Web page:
Wait what? Need the Dark Web? What are you talking about? The truth is so much information about you is already available in all the places where it’s supposed to be secure. Imagine for a second that your personal information only existed in the Dark Web.  Ironically, it might really be less accessible – well to the rightful owners, anyway.  No one said the world was perfect.

Let’s simply accept the fact that all our personal information is in the hands of organizations using it for “legitimate” business purposes.  You know, all those people we don’t know, haven’t met, haven’t authorized to acquire and use our data.  Yet we have no idea about nor any input into how our data is stored, protected, redacted, used, moved, hacked, stolen, etc. You know, kinda’ like the Dark Web. Except, it’s not the Dark Web, we’re talking about legitimate businesses here, doing legitimate business things.  Are you getting my point here?

Recently, my colleague Shawn Allaway, wrote an epic piece called “Apathy: Cybersecurity’s Biggest Hurdle”  in which he cites multiple examples of the largest data breaches in our time and the responses to these breaches, overall, were ho-hum. That’s not to say folks didn’t get in trouble, they did, but there seems to be a level of acceptance about the lack of data protection among the populace that belies the unbelievable danger that this problem presents to society.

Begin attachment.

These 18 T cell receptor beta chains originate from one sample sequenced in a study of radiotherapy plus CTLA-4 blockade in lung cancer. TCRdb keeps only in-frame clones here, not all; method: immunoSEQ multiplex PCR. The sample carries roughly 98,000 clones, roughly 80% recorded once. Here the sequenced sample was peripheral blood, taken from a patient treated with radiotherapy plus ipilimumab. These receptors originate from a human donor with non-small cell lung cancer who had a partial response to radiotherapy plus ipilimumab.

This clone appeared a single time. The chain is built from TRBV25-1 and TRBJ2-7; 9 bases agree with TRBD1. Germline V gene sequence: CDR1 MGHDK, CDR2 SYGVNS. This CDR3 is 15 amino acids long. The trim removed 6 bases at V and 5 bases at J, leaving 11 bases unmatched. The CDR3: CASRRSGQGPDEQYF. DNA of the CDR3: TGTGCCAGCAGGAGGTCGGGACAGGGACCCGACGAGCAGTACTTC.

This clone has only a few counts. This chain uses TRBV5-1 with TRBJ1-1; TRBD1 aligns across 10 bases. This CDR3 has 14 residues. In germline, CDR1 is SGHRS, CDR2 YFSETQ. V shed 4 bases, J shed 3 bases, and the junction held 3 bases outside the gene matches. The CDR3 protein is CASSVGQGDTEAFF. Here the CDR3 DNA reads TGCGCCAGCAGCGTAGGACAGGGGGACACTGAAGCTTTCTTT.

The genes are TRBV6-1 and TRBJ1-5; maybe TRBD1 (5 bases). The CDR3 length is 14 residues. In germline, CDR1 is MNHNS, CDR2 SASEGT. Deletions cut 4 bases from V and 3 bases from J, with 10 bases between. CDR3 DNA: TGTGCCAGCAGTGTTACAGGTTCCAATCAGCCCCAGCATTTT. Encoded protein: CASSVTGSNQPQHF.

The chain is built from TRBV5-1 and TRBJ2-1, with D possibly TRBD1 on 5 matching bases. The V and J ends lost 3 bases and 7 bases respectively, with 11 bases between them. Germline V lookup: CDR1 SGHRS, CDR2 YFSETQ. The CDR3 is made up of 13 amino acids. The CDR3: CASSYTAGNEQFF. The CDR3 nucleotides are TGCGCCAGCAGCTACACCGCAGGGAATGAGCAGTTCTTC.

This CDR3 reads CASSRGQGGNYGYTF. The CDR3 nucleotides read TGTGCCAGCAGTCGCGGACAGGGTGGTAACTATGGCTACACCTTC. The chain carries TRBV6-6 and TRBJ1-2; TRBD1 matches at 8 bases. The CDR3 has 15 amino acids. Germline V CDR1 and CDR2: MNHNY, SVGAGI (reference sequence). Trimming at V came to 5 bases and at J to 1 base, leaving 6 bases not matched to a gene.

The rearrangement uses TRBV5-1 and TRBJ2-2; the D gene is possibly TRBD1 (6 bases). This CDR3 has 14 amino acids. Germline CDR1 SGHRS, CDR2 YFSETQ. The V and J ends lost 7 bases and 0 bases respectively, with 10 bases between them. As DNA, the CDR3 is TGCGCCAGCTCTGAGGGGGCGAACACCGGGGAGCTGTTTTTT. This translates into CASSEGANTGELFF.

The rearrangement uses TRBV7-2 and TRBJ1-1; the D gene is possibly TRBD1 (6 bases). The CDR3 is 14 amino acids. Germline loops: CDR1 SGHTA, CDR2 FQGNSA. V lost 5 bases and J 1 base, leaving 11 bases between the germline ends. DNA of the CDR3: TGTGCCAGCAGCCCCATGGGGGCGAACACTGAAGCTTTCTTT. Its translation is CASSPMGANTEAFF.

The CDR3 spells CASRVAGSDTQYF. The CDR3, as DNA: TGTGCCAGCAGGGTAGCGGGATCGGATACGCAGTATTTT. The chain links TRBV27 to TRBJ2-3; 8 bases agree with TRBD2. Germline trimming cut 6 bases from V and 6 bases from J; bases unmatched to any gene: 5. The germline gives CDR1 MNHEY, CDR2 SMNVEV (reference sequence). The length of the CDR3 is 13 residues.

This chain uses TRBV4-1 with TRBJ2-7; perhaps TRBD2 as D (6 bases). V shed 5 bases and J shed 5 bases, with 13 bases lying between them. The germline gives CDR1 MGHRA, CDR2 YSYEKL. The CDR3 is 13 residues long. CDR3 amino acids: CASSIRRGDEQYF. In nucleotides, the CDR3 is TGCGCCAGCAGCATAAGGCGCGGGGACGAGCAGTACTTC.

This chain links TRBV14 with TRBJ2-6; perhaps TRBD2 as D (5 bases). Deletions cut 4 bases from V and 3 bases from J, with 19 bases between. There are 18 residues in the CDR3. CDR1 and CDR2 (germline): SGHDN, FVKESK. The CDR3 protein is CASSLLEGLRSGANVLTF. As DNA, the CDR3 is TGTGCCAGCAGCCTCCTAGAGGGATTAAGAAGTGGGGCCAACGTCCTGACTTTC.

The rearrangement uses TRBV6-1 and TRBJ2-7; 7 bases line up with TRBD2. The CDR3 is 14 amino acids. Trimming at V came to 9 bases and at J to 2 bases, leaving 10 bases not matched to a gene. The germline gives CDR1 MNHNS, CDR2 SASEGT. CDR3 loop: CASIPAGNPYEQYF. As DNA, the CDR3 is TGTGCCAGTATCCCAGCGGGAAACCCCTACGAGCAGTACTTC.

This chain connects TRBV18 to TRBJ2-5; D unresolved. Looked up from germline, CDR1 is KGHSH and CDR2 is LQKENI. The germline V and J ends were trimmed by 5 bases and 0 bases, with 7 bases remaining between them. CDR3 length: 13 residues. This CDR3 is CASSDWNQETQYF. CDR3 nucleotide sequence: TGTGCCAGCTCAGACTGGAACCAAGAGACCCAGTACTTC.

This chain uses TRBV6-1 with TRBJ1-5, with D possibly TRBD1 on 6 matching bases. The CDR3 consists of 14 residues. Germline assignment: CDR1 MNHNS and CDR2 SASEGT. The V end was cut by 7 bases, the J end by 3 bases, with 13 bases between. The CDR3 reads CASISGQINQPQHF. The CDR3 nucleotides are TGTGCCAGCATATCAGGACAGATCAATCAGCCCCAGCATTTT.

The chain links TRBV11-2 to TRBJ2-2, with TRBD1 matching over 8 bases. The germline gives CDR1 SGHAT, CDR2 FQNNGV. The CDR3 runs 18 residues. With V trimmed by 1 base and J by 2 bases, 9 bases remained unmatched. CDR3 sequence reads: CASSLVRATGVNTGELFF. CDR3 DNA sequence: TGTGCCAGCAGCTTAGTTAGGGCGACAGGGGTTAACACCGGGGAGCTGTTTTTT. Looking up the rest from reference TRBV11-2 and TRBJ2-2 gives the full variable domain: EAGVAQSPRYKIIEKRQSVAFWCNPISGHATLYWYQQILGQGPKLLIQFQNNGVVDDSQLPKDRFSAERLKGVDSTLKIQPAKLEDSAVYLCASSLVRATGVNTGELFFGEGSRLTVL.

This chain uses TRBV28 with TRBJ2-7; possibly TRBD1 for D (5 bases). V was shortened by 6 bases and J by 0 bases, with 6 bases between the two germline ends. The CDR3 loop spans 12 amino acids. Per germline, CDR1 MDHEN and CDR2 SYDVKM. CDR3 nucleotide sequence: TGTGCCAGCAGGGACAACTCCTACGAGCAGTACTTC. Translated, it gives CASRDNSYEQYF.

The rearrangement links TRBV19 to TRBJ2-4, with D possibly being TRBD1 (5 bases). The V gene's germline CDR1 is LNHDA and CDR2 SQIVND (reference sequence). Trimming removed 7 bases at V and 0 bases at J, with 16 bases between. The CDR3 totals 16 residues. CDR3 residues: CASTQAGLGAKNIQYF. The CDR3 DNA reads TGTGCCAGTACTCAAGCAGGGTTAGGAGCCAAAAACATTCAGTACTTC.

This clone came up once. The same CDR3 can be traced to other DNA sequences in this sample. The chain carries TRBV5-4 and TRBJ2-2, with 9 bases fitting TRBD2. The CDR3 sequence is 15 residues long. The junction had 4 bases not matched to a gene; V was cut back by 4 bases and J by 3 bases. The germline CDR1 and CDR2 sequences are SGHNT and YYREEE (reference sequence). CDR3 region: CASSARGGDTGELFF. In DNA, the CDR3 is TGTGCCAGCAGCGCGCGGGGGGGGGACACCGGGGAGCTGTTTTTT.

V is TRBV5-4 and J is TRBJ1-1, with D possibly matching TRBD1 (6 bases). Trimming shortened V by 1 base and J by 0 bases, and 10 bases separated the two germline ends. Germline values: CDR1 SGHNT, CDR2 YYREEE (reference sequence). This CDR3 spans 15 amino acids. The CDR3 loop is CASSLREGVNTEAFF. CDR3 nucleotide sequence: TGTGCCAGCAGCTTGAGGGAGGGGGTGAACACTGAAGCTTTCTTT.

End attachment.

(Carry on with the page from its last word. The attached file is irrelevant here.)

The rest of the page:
“We have been conditioned not to care.  We’ve become apathetic in many ways. Mainly, because we feel no significant immediate impact, financial or otherwise, as a population.  Other than the obligatory email from said breached entity to promptly change your password or receiving a new debit card from your local bank “out of an abundance of caution” (my personal favorite line), we really are not impacted.  At least, that’s what how we have been made to feel.”

What Shawn has captured here is an interesting take on a troubling issue: The cost of doing nothing is still less than doing anything.  A key example of this is the recent Exactis breach. Did you hear about this? Probably not, but it was mentioned in an article in Wired.  Well, let’s wade into this one a bit, shall we?

Key points:

Who: Exactis – a Data Broker in Palm Coast, Florida.

What:  Massive Quantity of Personal User Information Exposed to the public internet – 2 Terabytes or approximately 340 Million individual user records (Phone Numbers, Home Addresses, Email Addresses and other unspecified highly personal characteristics for every name)